36. Funny Games (1997)
Director: Michael Haneke
You can rarely beat an original, and Funny Games is a prime example. Michael Haneke’s 2008 U.S. remake is undoubtedly a tough watch, but it’s far less scarring than this 1997 original, which presents the exact same series of events yet pierces the senses much more sharply.
For one, there are no recognizable Hollywood stars (i.e., Naomi Watts or Tim Roth) that allow us to acknowledge that Funny Games is only a movie. More importantly, though, the general concept was unique back in ’97; take the film’s unexpected use of internal rewinding, for example, through which one of the bad guys erases his partner's death, pretty much shitting all over the viewers’ hopes for a happy ending.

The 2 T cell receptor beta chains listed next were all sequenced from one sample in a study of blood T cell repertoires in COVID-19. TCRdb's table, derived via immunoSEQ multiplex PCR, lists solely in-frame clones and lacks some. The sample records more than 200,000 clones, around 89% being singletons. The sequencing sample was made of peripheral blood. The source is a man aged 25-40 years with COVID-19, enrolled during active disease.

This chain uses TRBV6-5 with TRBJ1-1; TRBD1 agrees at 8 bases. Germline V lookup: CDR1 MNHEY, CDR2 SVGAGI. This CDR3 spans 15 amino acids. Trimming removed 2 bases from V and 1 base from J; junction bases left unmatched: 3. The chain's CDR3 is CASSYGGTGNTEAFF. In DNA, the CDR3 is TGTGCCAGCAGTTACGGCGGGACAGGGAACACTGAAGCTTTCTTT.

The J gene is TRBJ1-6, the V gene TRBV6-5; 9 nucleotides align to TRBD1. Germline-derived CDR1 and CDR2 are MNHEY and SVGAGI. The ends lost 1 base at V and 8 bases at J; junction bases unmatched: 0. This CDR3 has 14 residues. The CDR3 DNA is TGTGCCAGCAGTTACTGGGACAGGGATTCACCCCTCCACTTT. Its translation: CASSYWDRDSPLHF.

Like most of his films, Funny Games comes from a truly dark place within Haneke’s mind, a section of the brain where his most cynical thoughts lie, and, basically, we’re all seen as scum. Folks who’ll gladly pay to see people brutally murdered on screen, as long as there’s fresh popcorn and overpriced soda on hand.
By the time the fittingly bleak ending of Funny Games reaffirms the notion that Haneke is one sick (and clever) fuck, you’ll feel quite bad about yourself. Or you’ll want to slap Big Mike in the face for subjecting your eyes to such unwavering nihilism. Either way, it will leave a mark.